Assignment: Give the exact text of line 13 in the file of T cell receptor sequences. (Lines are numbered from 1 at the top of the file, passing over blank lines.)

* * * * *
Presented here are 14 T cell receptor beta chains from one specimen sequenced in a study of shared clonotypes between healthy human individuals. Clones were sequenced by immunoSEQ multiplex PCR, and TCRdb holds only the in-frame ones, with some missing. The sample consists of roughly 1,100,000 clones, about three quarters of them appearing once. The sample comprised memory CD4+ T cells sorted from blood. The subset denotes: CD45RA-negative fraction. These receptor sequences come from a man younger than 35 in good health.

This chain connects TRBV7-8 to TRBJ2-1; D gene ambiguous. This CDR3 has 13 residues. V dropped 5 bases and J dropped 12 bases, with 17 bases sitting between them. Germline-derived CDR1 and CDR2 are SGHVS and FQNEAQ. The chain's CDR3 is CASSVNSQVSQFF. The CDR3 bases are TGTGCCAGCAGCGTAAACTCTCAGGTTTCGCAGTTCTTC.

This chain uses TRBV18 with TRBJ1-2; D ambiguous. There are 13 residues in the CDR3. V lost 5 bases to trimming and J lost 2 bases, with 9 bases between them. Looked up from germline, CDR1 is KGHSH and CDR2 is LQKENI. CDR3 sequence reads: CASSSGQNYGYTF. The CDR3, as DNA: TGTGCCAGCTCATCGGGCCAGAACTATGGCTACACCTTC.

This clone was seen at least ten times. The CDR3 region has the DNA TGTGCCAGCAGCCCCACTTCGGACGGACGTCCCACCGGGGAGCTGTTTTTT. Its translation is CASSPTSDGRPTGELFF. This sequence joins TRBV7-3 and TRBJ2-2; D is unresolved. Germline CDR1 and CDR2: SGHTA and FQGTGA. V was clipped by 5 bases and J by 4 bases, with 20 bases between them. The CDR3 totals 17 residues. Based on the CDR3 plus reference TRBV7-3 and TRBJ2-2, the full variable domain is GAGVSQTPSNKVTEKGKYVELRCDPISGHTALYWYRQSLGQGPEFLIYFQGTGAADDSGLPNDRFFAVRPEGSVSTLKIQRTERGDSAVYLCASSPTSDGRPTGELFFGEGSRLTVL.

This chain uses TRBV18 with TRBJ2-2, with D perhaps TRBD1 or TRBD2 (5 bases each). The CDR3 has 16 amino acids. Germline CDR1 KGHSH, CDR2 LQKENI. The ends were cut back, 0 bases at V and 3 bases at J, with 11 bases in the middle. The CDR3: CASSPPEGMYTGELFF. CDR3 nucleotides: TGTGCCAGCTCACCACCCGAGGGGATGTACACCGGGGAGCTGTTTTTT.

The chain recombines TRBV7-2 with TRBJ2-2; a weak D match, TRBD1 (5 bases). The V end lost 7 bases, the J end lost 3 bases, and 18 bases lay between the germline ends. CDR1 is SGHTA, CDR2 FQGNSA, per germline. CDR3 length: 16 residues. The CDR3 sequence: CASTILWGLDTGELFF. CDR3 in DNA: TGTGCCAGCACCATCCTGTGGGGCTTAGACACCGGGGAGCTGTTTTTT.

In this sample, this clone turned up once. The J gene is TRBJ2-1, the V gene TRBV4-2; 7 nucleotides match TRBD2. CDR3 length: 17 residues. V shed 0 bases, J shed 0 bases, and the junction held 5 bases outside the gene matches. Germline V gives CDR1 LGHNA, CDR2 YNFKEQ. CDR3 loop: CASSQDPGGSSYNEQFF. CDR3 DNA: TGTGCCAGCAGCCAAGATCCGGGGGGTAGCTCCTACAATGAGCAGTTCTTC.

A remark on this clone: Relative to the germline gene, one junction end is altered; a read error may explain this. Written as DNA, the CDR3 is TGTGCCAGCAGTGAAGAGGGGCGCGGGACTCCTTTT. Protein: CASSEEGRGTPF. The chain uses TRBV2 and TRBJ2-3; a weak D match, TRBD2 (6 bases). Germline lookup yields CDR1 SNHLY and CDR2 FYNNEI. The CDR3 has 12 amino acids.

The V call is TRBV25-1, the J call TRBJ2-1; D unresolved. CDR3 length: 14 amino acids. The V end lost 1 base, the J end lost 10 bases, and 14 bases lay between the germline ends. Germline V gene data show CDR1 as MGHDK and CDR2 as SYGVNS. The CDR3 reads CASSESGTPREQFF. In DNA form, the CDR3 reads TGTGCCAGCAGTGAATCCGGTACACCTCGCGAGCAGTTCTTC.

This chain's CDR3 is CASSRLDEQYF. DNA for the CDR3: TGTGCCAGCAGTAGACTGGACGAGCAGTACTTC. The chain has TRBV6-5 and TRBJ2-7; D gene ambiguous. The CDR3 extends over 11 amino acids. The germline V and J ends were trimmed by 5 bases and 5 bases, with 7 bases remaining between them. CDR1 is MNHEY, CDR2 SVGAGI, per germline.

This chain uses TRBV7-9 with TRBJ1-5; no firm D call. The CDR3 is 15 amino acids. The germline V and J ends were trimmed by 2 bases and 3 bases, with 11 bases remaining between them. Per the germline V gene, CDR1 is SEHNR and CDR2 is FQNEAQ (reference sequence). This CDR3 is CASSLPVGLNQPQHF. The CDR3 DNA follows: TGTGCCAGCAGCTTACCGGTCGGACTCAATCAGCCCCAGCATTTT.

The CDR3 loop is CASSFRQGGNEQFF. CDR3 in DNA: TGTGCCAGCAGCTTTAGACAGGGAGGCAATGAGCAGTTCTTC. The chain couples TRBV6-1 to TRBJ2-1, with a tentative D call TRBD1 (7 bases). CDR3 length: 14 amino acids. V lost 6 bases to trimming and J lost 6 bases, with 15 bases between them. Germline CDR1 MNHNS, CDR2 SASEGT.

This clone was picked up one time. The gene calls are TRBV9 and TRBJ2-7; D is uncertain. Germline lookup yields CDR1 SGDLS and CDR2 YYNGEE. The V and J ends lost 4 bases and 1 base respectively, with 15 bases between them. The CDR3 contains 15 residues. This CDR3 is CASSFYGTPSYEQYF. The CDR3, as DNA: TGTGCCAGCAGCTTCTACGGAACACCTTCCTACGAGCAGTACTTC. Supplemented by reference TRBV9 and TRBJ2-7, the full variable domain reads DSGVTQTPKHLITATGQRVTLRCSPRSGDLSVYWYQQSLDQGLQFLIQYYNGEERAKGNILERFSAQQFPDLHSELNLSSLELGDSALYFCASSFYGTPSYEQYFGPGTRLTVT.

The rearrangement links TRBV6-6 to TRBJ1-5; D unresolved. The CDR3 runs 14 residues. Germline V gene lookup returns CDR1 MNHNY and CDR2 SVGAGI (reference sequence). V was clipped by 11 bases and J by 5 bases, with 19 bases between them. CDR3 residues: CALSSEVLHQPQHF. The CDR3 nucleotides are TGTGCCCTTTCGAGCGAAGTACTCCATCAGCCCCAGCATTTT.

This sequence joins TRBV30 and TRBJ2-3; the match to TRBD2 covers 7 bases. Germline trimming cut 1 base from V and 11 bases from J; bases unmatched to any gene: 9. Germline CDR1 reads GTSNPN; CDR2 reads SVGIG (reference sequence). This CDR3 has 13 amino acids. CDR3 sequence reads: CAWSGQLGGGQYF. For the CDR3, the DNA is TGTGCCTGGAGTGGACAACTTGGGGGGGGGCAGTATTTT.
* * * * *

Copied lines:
This clone was picked up one time. The gene calls are TRBV9 and TRBJ2-7; D is uncertain. Germline lookup yields CDR1 SGDLS and CDR2 YYNGEE. The V and J ends lost 4 bases and 1 base respectively, with 15 bases between them. The CDR3 contains 15 residues. This CDR3 is CASSFYGTPSYEQYF. The CDR3, as DNA: TGTGCCAGCAGCTTCTACGGAACACCTTCCTACGAGCAGTACTTC. Supplemented by reference TRBV9 and TRBJ2-7, the full variable domain reads DSGVTQTPKHLITATGQRVTLRCSPRSGDLSVYWYQQSLDQGLQFLIQYYNGEERAKGNILERFSAQQFPDLHSELNLSSLELGDSALYFCASSFYGTPSYEQYFGPGTRLTVT.